Cuba Customs Chief Confirms SeizureMarch 20, 2013 | Print |
Isbel Diaz Torres
HAVANA TIMES — The head of Cuban Custom’s Postal & Shipping Department, Raul Gomez Badia, has just upheld the appeal I filed recently in an attempt to recover a small shipment of Venezuelan libertarian (“anarchist”) newspapers.
As promised to the readers of Havana Times, I’m sharing the outcome of my efforts with the Cuban authorities.
Through Resolution No. 92-2013, that agency declared in its fifth “whereas” that “the penalty was correctly applied by the authority in charge in that it detected literature directed against the revolutionary process in Venezuela and its leader.”
I don’t know if it’s the same with you readers, but I see a great contradiction in this. I seem to remember that what was stated in the initial seizure was that the materials were directed “against the general interests of the nation.”
Is Cuban Customs overseeing the general interests of the Venezuelan nation instead of ours? Or am I living in Venezuela and I’ve been deceived all my life?
At least something has been made clear: In the 21st century, the monolithic ideology introduced in our country still decides what literature we Cubans can and cannot read.
It’s very important to emphasize this, although it sounds like a truism, because much of the intelligentsia here on the island is a world of their own, thinking we’ve left behind the days of the quinquenio gris, the persecution of alternative thinking and censorship just because certain academic circles, certain circles of the artistic elite, closed to broader society, are allowed the luxury of transgressing a few previous restrictions.
It’s also interesting (and shocking) to confirm how an institution like Cuban Customs abrogates the right to determine which international processes are revolutionary and which ones aren’t. We already know the term is apt to dissimilar readings.
Such a practice ignores the right of each individual to decide for themself whether, in this case, the Venezuelan revolution is being forged by the government (and its leaders), or — conversely — the militants of El Libertario are the real revolutionaries.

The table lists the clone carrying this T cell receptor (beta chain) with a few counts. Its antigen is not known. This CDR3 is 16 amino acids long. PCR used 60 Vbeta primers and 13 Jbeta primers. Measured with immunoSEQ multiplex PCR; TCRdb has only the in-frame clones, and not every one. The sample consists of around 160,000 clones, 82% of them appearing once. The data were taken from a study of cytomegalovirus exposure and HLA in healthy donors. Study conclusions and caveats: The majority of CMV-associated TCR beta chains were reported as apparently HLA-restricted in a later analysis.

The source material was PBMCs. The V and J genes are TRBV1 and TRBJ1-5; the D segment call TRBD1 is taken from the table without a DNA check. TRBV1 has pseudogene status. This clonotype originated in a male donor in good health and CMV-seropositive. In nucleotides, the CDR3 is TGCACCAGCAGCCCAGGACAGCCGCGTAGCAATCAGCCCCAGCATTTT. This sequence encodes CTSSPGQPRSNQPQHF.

Moreover, the fallacy of the “guarantees” provided by the government is once again evident. Its arbitrariness is evident, as well as its attacks on the most basic rights. There’s no point going to the “appropriate authorities” as they only mock citizens like us.
In this case, Officer Gomez Badia didn’t even bother to read the papers in question. This is evident in his repetition of the same mistake as his subordinate: In his third “whereas” he incorrectly called the newspaper El Literario (The Literary) rather than El Libertario (The Libertarian).
Faced with such disrespect of itself, can we expect anything different for us?
Well, we’ll find out, because the second “Be it resolved” informed us that “the appeal has no recourse in administrative channels, it is left with only the judicial process.”
If we are forced to go through the “judicial process,” we’ll proceed though it expeditiously – although if I’d been in their position, I would have simply turned over the newspapers. At the end of the day, the only thing they’re going to do is sink deeper and deeper. Apparently they don’t even understand what’s written there.
Meanwhile, the newspaper of the CNT labor union in Spain (which we now have in our hands) has published our complaint. We want to express our appreciation for the solidarity of our friends in Europe.